Monday, March 23, 2009

New Baptist Century Convocation: Celebrating 400 Years Of Baptist History

Here are some highlights from the speeches at the New Baptist Century Convocation on Monday, February 9, 2009 at First Baptist Church, Greensboro (Sponsored by CBFNC):

The New Baptist Century in Historical Context: Conscience and Dissent
Cooperative Baptist Fellowship North Carolina
February 9, 2009
Bill J. Leonard

On the eve of the American Revolution, Anglican Parson Charles Woodmason, a
good Englishman, described the carryings on among the people called Baptists in the
"Carolina backcountry". He wrote:
They don't all agree in one Tune. For one sings this Doctrine, and the next
something different---So that people’s brains are turn'd and bewildered. And then
again to see them Divide and Sub divide, split into parties---Rail at and
excommunicate one another---Turn (members) out of one meeting and receive
(them back) into another. And a Gang of them getting together and gabbling one
after the other (and sometimes disputing against each other) on abstruse
Theological Questions. . .such as the greatest Metaph[ys]icians and Learned
Scholars never yet could define, or agree on--To hear Ignorant Wretches, who
cannot write . . .discussing such Knotty Points for the Edification of their
Auditors. . .must give High offence to all Intelligent and rational Minds.
Woodmason was as correct as he was condescending. Indeed, many 21st century observers
would concur that contemporary Baptists still give “high offense” in the church and the public
square. In the United States, when a Virginia congressman calls Americans to tighten immigration
laws in order to keep out Muslims who MIGHT be elected to high office and MIGHT take the oath
of office on the Koran, didn’t he just have to be a Baptist?2 When members of a stem family church
in Kansas show up at the funerals of soldiers killed in Iraq, and shout that such deaths are the result
of God’s judgment on the nation, don’t they just have to be Baptists?3 And then there are all those
internecine “Baptist battles” fought incessantly in the pew and the press. Take Southern Baptists, at
14 million the largest sub denomination of the 30 million Baptists in the U. S. For almost three
decades Baptists in the nation and especially the South have debated issues related to the Bible,
ordaining women, control of Baptist related schools, public schools, private school vouchers, trips
to Disneyworld, glossolalia, praise choruses, baptizing homosexuals, rebaptizing Presbyterians,
salvation for Jews and Muslims, the “rapture,” drinking wine at communion or at dinner, and the
gospel benefits of something called “Christian heavy metal” music.4 When 21st century Baptists in
the U. S. “divide and sub divide, split into parties, rail at and excommunicate each other,” not just in
the “Carolina back-country,” but on CNN, wouldn’t any self respecting believers want to distance
themselves from their Baptist origins as quickly as possible?


Given these transitions in (dare we say it) postmodern theology and ecclesiology, and on the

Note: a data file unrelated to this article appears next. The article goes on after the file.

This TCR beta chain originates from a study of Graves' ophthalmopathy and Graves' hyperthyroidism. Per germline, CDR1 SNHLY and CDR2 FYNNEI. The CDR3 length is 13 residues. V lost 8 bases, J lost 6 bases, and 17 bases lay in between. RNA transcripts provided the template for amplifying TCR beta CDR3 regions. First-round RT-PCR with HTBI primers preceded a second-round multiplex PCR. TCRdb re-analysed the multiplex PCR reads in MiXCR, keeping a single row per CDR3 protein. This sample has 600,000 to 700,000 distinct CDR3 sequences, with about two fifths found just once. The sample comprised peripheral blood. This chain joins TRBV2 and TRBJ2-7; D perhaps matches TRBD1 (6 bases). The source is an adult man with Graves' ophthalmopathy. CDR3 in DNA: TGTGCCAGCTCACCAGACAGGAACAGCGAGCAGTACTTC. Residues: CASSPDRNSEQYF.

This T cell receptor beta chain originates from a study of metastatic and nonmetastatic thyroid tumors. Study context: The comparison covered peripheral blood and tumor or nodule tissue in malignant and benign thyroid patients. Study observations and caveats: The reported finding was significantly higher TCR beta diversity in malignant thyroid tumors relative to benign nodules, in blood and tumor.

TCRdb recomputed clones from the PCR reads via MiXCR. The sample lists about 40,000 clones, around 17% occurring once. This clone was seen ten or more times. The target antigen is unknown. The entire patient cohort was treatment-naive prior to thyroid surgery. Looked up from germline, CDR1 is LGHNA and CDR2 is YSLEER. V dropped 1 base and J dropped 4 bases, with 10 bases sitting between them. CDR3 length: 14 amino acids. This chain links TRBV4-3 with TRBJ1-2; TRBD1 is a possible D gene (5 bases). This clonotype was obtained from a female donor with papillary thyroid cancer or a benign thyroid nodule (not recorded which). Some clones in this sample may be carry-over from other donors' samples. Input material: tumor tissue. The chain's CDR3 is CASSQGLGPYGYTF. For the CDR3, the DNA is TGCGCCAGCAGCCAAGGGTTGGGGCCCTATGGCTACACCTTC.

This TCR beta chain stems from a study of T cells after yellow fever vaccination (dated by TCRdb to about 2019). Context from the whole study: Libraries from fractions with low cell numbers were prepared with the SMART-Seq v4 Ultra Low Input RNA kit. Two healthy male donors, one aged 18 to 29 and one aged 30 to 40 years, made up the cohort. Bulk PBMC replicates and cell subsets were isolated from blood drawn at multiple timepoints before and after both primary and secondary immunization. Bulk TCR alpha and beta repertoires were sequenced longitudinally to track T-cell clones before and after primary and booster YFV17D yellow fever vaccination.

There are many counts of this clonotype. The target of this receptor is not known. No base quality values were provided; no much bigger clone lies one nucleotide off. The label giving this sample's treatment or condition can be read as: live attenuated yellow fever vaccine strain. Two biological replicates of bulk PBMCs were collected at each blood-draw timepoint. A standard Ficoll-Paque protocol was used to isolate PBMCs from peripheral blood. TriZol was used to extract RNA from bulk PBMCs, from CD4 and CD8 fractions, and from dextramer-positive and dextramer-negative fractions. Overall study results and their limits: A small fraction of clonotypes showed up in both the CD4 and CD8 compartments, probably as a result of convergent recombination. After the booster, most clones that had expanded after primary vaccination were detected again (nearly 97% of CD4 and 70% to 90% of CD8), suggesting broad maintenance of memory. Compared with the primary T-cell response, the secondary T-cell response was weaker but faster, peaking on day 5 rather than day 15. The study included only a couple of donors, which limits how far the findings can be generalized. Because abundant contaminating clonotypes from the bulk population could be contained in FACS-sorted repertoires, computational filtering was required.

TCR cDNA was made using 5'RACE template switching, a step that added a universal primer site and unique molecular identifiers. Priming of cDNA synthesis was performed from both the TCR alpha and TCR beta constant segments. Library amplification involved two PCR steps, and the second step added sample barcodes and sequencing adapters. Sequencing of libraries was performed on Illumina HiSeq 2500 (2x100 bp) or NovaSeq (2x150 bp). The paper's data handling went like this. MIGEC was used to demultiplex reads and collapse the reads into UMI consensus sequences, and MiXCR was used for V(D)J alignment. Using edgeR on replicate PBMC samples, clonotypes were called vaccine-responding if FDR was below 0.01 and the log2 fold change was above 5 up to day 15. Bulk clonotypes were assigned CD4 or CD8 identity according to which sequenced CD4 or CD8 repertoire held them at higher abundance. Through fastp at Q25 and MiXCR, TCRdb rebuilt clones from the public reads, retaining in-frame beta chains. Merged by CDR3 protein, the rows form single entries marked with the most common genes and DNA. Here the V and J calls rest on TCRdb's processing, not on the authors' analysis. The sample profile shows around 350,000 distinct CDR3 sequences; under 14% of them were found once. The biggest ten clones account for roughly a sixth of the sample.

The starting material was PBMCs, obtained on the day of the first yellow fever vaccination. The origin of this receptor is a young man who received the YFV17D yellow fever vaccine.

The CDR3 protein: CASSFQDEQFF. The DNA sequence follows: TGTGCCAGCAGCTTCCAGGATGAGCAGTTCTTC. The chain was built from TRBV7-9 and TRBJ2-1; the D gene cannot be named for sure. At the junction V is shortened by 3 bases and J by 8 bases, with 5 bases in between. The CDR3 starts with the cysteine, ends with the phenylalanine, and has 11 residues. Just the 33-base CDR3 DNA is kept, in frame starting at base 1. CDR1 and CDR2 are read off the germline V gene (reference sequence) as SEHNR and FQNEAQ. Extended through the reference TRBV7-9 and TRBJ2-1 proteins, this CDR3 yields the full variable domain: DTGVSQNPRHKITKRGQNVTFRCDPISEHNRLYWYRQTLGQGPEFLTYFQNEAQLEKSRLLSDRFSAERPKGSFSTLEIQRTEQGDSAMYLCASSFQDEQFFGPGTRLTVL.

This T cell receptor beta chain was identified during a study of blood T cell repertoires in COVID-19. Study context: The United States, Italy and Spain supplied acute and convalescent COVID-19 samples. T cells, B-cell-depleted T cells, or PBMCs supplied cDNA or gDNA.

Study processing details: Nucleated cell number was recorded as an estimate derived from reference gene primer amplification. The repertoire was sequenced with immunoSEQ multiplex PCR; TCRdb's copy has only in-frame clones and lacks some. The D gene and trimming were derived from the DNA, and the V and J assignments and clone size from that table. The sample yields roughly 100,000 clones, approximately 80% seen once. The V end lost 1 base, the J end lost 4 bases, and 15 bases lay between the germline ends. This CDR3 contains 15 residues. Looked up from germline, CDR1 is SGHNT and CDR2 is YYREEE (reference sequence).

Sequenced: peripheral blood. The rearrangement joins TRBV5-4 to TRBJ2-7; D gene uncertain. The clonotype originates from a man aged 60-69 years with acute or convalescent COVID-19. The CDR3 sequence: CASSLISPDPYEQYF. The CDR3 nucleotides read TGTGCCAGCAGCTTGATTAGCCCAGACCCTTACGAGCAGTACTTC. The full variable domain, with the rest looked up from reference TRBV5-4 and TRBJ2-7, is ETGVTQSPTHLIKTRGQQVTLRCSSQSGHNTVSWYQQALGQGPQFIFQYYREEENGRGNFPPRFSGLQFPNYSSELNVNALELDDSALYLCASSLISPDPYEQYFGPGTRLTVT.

400th anniversary of Baptist beginnings (Amsterdam, 1609), how might Baptist history inform
identity in the present and, more importantly, the future? As a historian who happens to be a Baptist,
I would suggest that aspects of the Baptist past are worth considering whether we use the infamous
“B” word in our public statements or not. Rather than excise or exorcise all remnants of Baptistness
from our past, however, are there segments of that heritage worth acknowledging that continue
inform the future? To own the best contributions does not require claiming the entirety of Baptist
history, nor does it mean scrambling to find something worth retaining in order to be historically
correct. Rather, we could be intentional about revisiting the Baptist past with appropriate research
before we jettison the movement uncritically. What in the Baptist vision offers insight toward the
future whether we reference these embarrassing forebears or not?
My own reading of Baptist history compels me to encourage a reexamination of what seems
to me the heart of Baptist identity in the modern/postmodern world: the importance of uncoerced
faith grounded in the power of conscience and the inevitability of dissent.10


As a historian, I am impressed by the early Baptist courage and dissent in behalf of
uncoerced faith, freedom of conscience, and religio-political dissent, and I hope that Baptist
churches, societies and denominational groups will find ways to own their Baptist roots, even if
they bear witness to only a tiny spark of progressivism. We owe it to ourselves to reference the
identity of those 16th and 17th century dissenters obsessed with conscience and voice for heretic
and atheist alike. They spoke out because they could not remain silent, whether anyone paid
much attention to them or not. Indeed, as a religious community, Baptists have never done well
with privilege, whatever form it takes. Parson Woodmason was right then and now, we don’t all
“agree in one tune,” you see, it's a matter of conscience. (Read More: Here).

Missional Collaboration in a New Baptist Century
By Larry Hovis, Executive Coordinator
Cooperative Baptist Fellowship of North Carolina
New Baptist Century Convocation
First Baptist Church – Greensboro, North Carolina
February 9, 2009


Many of you know that prior to taking on my present role with Cooperative Baptist
Fellowship of North Carolina, I had the privilege of serving as pastor of The Memorial Baptist
Church in Greenville. We were often teased about our name – “THE” Memorial. In common
conversation, we would simply call ourselves, “Memorial,” but the use of the definite article is
not accidental, for it commemorates a significant event very early in the church’s history. That
church provided the physical meeting place and supplied three of the fourteen leaders who
founded the Baptist State Convention of North Carolina, an organization which has done
tremendous good, and which has made an enormously positive difference in the lives of